Friday, December 09, 2011

Google Accent

I tried the Google App voice search for the first time after installing it a year ago.
I searched for something more recent, something the world talks about, so I tried, "Libya oppression".

The result was "lesbian operation".

Fine, it's my accent. So I cleared my throat and pressed the microphone icon again, I spoke up "li-bi-ya o-preh-shen", this time in a clearer and slower voice.

The result was "legion operation".

Tried again, it was "Libya operation".

Ah..getting there. So I tried again, it was, "Beautiful person".

"Beautiful person" from "Libya oppression"

I gave up in the end, knowing that I will never get there. Or was Google actually telling me these are the outcomes of the Libya oppression? I doubt it's as intuitive as that yet, but who knows.

A moment of realisation, I resorted to typing them out in the search bar and got 2.87 million results in 0.20 seconds.

Monday, December 05, 2011


Today I received my Biometric Residence Permit which means I am in the last leg of my stay before being granted an indefinite leave to remain in the UK - or commonly known as a PR. Okay I am already counting the chicken before the eggs hatch. I am assuming I am still around for the next two years; gainfully employed and not tainted by a criminal record.

Immigration rules have certainly changed a lot in the span of four years. I first started with the International Graduate Scheme (IGS) which gave me the opportunity to work here for a year after Cambridge. Six months later, the IGS was scrapped and replaced by the Tier 1 - Post Study Work Visa. The switch was to facilitate the points-based system. The T1-PSW does the same thing as the IGS, except that it is valid for two years.

After a year with the IGS, I applied to be a highly-skilled migrant. I applied to this new form of visa, known as the Tier 1- General, also a points-based system, to remain in the country. At the time engineers were a great commodity. There weren't enough of people like us in the country. We were in the list of skills shortage group. T1G was easily available to almost anyone with the right qualification, age, salary, skills and some money in the bank. As long as you fulfil these criteria, you're in.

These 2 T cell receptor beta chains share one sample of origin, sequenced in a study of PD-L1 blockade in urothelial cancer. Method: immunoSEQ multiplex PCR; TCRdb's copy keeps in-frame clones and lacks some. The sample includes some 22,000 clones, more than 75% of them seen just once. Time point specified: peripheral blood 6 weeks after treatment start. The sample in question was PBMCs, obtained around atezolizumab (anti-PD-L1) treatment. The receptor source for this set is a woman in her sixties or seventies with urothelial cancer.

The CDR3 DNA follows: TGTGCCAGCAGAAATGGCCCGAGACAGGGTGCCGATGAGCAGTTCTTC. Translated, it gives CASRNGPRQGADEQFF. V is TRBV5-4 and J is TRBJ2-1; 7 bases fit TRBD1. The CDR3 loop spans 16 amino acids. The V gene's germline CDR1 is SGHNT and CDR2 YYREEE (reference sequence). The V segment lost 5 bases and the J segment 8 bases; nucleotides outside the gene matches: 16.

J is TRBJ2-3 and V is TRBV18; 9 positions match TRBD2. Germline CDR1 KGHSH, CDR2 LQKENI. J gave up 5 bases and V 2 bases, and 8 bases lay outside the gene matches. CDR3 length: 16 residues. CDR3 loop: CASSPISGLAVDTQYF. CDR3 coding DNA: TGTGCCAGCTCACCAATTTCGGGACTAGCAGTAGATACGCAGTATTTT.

Biometric Residence Permit

Things have changed a lot today. Apart from the application fee increasing from £750 four years ago to £1000 today, the T1G is now abolished. The Biometric Residence Permit (basically like the MyKad) is also a new invention to replace the vignette stamp in the passport. The only way to come into the UK is through a Tier 2 route which requires you to be in the skills shortage list and an employer who is willing to support your application. Yes, lots of odds stacked against newcomers.

Tier 1 is now only for the rich or super-smart. As long as you have £1mil in cold hard cash, or exceptionally talented (such as some award winning mad scientist), you're in. That too is based on a quota. Because I neither have £1mil in cold hard cash nor a noble prize to prove my exceptional talent (running a marathon, blogging and youtube videos don't count!) I wouldn't have gotten a visa if I applied one from Malaysia today!

The skills shortage list now suggest that my type of engineering profession is no longer needed in the country. But we're not alone. We join other professionals such as pharmacists, biology teachers and musicians. Doctors have been banned long time ago. The doors are closed, at least for newcomers in these sectors. Those who are in might have to follow new rules.

Recently the government was embroiled in a bit of an action with regards to border controls. The moribund economy further exacerbated feelings of xenophobia among jobless British people. Whenever statistics of unemployment are published, immigrants are to blame for "taking jobs" from the locals. Some politicians find it a great opportunity to make popular decisions to the detriment of immigrants in the country. One report suggested that the government will want to break the link between staying for five years and automatic conversion to PR. In the proposal, immigrants will now have to cross the threshold earning of £35,000 in order to become a PR. Anyone earning less will have to leave.

Imagine the disruption to businesses. But that's an example of what I meant by politicians "making popular decisions to the detriment of immigrants..." and may I add...businesses as well.

It's been a cracking five years witnessing the ups and downs of the immigration rules in this country. After going through so many hoops and considering how difficult it is for others to come in now, I am beginning to think if I should ever leave in the near term or even at all.

Tuesday, November 22, 2011


Occasionally I am ashamed of my country because of the things I experience and news I read online.